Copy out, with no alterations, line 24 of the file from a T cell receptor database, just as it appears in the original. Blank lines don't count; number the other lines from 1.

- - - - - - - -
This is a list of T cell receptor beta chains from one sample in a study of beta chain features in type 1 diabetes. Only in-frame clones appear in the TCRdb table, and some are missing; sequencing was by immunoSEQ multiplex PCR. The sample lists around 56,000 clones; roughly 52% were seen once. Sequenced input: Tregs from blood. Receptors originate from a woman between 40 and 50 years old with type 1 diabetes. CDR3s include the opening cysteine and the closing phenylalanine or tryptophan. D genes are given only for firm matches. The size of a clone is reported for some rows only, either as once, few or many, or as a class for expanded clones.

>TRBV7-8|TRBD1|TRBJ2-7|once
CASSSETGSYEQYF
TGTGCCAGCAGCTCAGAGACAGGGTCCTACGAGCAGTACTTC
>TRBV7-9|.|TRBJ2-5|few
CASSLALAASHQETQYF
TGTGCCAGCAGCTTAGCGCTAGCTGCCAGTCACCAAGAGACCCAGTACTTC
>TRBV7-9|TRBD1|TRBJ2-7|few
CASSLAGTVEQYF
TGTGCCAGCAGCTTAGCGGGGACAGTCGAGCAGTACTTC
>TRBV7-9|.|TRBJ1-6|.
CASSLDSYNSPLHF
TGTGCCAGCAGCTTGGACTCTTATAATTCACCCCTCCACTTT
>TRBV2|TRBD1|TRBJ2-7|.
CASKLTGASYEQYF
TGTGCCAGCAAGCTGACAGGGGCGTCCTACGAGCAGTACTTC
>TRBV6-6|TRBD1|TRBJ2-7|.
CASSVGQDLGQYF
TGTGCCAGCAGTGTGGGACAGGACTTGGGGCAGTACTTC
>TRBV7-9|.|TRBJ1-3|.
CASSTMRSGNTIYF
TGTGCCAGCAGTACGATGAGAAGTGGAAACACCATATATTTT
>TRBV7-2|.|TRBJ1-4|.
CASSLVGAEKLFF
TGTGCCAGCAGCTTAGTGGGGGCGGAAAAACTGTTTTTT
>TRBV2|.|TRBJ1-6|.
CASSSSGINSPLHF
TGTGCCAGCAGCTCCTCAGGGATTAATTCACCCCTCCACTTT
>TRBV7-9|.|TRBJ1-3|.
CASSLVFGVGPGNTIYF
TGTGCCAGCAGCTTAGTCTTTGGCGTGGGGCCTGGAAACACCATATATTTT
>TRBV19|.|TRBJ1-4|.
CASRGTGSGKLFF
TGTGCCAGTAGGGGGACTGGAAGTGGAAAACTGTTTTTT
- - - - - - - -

CASSLVGAEKLFF